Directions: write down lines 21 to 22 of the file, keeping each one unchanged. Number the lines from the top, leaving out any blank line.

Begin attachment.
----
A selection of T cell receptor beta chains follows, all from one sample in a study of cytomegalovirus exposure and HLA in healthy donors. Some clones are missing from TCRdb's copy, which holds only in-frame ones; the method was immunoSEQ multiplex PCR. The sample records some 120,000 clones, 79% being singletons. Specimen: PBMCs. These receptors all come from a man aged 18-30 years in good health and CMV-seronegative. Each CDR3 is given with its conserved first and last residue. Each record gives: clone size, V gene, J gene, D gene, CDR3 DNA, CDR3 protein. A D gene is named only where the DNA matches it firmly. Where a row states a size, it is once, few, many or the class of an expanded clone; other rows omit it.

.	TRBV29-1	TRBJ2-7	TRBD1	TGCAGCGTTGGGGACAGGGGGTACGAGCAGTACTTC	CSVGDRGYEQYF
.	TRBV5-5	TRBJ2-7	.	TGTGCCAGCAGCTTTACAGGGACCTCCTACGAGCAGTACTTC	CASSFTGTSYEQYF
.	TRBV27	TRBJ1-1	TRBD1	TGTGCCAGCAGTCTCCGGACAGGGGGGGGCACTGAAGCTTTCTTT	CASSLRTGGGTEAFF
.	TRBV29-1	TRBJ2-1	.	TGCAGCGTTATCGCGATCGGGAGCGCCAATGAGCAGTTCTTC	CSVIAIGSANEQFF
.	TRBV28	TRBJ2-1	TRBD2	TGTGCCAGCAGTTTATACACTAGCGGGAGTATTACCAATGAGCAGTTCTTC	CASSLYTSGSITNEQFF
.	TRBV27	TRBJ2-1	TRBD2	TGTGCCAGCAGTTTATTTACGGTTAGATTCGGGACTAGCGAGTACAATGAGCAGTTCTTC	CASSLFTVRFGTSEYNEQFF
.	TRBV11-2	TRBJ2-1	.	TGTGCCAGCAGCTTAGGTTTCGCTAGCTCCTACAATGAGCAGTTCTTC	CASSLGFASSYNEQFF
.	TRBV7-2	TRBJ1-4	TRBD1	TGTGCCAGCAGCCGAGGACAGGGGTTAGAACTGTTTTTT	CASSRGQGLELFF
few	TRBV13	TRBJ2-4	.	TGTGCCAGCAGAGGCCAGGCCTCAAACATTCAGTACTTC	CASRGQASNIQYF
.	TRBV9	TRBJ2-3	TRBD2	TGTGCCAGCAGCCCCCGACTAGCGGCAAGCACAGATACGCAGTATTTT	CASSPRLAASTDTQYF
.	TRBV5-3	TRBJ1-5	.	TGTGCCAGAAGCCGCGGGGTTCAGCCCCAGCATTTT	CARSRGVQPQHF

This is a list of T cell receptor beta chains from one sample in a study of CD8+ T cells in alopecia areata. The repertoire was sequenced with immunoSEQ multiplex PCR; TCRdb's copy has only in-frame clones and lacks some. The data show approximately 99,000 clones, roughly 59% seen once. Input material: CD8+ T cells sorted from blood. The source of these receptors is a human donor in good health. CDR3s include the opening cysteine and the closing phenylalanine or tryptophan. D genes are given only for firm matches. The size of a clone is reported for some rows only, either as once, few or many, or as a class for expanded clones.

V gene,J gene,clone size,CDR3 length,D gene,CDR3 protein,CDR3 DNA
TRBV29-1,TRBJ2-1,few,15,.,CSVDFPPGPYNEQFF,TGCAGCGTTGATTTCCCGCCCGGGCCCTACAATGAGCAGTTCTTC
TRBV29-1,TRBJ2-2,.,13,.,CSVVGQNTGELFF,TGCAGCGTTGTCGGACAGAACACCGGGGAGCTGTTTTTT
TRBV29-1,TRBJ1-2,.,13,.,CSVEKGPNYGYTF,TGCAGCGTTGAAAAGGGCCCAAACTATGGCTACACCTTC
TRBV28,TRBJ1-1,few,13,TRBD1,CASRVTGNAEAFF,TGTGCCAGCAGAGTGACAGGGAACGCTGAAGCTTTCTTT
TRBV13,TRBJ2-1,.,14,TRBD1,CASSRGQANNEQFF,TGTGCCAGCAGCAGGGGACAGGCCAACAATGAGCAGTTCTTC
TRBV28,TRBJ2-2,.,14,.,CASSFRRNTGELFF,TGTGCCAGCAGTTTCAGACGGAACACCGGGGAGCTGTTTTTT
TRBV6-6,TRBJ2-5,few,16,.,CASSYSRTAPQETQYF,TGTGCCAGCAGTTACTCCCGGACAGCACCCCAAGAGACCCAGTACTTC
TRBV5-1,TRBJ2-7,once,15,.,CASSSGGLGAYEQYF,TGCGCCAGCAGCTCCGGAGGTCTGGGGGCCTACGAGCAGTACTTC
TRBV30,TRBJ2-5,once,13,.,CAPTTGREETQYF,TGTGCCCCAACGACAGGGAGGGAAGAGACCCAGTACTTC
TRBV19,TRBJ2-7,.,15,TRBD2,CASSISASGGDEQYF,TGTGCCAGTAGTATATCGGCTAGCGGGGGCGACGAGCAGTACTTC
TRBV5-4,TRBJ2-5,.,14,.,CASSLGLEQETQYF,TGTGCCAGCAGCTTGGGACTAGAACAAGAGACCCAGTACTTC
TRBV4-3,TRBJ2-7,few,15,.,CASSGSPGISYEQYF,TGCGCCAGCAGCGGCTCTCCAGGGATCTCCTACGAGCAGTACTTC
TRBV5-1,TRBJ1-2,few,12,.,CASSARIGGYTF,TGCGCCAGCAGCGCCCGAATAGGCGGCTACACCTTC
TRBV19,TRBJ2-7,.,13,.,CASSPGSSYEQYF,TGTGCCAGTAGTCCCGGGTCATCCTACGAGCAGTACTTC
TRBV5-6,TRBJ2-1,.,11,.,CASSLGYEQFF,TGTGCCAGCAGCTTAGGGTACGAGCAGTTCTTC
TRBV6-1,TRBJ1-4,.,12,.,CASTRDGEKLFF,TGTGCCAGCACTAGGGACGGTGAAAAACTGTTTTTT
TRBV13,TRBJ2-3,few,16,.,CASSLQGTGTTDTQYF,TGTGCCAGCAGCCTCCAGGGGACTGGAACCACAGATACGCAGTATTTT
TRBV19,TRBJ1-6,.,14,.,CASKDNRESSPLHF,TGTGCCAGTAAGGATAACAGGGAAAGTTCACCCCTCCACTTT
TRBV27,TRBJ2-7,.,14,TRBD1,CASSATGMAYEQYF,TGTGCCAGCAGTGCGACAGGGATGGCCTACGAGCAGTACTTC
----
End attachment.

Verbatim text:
TRBV6-6,TRBJ2-5,few,16,.,CASSYSRTAPQETQYF,TGTGCCAGCAGTTACTCCCGGACAGCACCCCAAGAGACCCAGTACTTC
TRBV5-1,TRBJ2-7,once,15,.,CASSSGGLGAYEQYF,TGCGCCAGCAGCTCCGGAGGTCTGGGGGCCTACGAGCAGTACTTC